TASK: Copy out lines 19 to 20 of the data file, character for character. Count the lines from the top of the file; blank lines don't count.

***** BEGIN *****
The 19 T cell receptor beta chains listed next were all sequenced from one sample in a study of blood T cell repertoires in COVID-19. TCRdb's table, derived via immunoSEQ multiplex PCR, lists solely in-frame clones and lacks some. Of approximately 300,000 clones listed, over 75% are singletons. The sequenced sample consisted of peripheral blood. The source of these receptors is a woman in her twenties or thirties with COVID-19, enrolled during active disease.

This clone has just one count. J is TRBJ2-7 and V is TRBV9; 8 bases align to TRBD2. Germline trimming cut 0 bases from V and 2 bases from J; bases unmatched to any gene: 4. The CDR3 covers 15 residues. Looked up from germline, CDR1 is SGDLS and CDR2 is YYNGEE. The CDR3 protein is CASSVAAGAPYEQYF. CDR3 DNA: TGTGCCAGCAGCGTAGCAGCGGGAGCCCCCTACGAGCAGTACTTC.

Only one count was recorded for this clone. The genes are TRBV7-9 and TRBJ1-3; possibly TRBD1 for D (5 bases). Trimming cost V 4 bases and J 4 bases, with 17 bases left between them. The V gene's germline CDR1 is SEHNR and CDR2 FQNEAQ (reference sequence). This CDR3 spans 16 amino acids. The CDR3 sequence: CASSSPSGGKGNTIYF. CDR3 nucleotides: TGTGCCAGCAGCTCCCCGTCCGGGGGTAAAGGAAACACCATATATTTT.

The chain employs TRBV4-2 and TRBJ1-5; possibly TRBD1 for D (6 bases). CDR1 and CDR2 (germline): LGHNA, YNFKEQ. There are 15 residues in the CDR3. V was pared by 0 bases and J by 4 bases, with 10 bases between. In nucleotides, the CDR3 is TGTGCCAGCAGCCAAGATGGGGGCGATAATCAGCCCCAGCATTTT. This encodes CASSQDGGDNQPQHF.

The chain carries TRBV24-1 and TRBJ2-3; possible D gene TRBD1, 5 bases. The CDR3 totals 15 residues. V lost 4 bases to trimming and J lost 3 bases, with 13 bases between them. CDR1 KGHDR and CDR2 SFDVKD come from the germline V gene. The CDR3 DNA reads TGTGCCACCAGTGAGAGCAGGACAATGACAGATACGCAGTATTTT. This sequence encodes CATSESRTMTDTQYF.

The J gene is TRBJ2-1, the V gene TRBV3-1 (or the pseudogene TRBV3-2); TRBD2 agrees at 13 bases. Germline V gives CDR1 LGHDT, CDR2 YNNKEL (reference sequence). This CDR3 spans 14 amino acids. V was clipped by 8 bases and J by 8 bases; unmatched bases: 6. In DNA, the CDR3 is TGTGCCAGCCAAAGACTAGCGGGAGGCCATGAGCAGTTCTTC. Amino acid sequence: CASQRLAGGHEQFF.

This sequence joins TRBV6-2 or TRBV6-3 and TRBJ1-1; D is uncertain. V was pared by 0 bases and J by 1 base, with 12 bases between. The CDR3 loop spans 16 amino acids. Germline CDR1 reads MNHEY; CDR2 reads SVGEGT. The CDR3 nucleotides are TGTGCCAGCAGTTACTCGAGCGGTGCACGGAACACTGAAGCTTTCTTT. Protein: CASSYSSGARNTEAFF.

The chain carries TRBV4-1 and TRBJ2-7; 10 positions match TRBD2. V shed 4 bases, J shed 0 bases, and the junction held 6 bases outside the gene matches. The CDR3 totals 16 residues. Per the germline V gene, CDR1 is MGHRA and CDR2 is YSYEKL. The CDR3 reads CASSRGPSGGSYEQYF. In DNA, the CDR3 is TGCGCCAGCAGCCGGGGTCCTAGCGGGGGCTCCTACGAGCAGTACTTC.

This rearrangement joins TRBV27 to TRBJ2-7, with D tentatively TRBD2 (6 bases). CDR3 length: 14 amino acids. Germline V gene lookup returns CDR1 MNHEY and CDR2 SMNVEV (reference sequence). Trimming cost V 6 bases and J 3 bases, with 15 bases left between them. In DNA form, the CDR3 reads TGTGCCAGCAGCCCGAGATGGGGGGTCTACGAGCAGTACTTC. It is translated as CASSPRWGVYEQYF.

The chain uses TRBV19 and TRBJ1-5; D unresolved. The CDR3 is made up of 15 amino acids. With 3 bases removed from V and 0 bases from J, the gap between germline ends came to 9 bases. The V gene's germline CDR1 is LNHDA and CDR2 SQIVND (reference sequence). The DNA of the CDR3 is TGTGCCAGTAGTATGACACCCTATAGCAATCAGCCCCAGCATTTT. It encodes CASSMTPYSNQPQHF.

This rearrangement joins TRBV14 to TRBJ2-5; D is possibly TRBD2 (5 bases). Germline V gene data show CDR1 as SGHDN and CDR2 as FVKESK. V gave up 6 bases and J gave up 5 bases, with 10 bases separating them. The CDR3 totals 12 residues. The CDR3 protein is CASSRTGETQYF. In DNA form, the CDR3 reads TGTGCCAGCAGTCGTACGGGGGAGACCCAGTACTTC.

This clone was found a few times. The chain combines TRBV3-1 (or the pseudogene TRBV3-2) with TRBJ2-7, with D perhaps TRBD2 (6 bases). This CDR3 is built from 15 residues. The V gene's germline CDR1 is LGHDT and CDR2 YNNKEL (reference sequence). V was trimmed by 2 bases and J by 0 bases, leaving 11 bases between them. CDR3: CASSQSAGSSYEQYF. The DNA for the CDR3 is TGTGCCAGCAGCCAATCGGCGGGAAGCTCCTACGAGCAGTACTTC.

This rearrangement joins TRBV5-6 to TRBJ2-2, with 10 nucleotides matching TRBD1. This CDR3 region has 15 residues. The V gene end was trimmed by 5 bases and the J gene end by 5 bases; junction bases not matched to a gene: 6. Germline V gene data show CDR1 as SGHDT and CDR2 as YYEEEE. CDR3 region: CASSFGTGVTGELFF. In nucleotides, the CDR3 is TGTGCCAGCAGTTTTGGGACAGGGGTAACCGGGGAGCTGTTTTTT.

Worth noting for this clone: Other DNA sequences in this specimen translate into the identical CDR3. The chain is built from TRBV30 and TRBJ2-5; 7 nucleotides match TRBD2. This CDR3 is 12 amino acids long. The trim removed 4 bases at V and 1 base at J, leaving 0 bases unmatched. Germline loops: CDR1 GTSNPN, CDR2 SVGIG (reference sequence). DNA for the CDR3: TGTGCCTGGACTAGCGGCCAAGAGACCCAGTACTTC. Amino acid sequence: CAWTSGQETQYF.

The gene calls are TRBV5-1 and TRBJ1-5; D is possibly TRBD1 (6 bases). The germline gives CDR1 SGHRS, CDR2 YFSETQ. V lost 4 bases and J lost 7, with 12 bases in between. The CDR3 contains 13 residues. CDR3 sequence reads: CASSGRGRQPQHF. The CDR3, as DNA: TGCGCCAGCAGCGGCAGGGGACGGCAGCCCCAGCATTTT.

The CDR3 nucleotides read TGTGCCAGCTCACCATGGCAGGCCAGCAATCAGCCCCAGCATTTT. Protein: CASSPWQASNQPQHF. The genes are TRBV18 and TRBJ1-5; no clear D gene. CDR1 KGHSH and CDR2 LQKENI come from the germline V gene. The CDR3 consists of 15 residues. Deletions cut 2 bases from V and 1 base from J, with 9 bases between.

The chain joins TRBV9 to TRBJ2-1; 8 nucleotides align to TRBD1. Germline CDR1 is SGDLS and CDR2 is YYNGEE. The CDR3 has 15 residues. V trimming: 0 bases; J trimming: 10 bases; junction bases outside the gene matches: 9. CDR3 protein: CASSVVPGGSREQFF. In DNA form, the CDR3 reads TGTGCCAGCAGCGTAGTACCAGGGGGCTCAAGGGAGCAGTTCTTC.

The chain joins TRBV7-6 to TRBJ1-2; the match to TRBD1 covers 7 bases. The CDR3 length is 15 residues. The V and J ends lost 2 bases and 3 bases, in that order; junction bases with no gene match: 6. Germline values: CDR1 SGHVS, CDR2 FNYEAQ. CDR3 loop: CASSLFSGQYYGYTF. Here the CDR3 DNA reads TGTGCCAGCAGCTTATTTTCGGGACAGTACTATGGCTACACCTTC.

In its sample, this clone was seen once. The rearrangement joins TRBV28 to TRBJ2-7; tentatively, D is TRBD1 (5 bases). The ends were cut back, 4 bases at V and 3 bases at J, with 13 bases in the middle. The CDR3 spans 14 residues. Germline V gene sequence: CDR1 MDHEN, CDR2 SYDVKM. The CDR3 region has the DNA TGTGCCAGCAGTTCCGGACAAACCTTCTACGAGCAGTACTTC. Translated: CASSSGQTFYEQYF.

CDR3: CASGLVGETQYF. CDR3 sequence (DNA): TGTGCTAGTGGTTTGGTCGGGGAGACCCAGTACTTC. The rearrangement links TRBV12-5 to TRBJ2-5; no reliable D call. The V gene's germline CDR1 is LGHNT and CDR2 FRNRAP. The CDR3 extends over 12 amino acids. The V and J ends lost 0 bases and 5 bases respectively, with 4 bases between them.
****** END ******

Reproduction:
In its sample, this clone was seen once. The rearrangement joins TRBV28 to TRBJ2-7; tentatively, D is TRBD1 (5 bases). The ends were cut back, 4 bases at V and 3 bases at J, with 13 bases in the middle. The CDR3 spans 14 residues. Germline V gene sequence: CDR1 MDHEN, CDR2 SYDVKM. The CDR3 region has the DNA TGTGCCAGCAGTTCCGGACAAACCTTCTACGAGCAGTACTTC. Translated: CASSSGQTFYEQYF.

CDR3: CASGLVGETQYF. CDR3 sequence (DNA): TGTGCTAGTGGTTTGGTCGGGGAGACCCAGTACTTC. The rearrangement links TRBV12-5 to TRBJ2-5; no reliable D call. The V gene's germline CDR1 is LGHNT and CDR2 FRNRAP. The CDR3 extends over 12 amino acids. The V and J ends lost 0 bases and 5 bases respectively, with 4 bases between them.